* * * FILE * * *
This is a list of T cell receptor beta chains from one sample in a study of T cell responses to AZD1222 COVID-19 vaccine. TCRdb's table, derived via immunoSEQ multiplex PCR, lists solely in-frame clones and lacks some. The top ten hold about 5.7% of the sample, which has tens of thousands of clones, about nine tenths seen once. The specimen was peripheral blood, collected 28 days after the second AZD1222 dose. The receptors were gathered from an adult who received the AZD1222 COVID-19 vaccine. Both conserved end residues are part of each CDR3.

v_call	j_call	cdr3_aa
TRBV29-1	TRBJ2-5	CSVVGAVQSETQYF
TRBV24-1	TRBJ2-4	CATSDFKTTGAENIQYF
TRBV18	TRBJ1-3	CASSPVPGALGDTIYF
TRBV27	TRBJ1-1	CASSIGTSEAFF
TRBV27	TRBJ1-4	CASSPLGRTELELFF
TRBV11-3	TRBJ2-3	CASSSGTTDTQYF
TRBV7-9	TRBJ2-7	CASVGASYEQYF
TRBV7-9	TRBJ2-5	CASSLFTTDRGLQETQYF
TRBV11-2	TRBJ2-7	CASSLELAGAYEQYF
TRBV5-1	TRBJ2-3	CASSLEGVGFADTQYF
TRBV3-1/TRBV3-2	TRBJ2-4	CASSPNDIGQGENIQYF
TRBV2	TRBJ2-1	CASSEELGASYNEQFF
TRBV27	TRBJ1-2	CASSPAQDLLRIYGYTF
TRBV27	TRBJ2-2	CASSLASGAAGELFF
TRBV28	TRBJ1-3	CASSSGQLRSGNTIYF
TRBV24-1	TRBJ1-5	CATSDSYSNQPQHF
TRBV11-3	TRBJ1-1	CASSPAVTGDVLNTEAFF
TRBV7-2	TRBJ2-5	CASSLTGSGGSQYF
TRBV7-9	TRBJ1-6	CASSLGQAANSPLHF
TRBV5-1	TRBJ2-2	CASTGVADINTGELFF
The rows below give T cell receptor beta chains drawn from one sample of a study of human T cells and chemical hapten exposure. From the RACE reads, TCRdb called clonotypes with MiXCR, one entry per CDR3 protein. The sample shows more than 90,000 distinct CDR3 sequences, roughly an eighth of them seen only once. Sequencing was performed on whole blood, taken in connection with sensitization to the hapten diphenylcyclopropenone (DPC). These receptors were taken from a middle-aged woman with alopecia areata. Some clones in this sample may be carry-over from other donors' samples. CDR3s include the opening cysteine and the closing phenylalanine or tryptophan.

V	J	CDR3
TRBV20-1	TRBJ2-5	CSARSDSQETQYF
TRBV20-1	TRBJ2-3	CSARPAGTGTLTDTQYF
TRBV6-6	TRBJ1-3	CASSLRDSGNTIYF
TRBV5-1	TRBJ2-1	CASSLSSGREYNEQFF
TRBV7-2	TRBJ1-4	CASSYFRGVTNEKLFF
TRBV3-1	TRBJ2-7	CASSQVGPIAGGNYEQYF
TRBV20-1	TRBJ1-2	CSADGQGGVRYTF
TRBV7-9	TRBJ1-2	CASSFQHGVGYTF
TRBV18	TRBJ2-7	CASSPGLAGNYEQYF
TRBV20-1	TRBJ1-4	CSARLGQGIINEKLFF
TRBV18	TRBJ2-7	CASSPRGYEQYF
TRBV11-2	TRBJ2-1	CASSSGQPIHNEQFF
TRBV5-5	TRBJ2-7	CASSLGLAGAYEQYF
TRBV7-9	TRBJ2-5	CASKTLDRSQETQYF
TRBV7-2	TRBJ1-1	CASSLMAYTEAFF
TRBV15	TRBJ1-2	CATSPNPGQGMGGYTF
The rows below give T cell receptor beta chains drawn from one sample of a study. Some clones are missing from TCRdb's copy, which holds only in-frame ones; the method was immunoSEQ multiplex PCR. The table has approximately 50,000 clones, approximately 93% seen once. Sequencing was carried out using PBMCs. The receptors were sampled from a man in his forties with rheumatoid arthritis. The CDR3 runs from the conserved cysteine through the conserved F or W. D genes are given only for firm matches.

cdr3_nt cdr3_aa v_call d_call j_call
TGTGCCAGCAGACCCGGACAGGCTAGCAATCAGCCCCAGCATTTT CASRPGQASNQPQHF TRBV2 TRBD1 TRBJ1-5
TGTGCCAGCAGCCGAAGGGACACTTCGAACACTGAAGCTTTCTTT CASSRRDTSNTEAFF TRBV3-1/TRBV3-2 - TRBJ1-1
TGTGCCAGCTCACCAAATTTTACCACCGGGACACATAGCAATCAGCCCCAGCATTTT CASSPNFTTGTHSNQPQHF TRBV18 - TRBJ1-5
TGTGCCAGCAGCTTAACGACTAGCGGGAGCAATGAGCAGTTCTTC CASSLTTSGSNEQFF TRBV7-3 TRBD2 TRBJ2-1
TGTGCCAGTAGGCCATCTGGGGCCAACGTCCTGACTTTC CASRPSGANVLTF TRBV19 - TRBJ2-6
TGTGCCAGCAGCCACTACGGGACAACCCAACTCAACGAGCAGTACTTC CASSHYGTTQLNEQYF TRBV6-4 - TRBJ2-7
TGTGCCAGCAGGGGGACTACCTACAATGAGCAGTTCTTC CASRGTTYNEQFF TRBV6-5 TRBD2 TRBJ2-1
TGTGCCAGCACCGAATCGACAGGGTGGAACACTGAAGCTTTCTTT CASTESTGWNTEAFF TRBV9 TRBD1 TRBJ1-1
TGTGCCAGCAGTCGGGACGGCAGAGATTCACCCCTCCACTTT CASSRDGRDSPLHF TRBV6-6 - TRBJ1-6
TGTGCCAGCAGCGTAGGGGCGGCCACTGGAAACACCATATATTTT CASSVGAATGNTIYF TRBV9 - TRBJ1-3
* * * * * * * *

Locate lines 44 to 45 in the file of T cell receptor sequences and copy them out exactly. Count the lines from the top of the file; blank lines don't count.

TGTGCCAGCAGCCGAAGGGACACTTCGAACACTGAAGCTTTCTTT CASSRRDTSNTEAFF TRBV3-1/TRBV3-2 - TRBJ1-1
TGTGCCAGCTCACCAAATTTTACCACCGGGACACATAGCAATCAGCCCCAGCATTTT CASSPNFTTGTHSNQPQHF TRBV18 - TRBJ1-5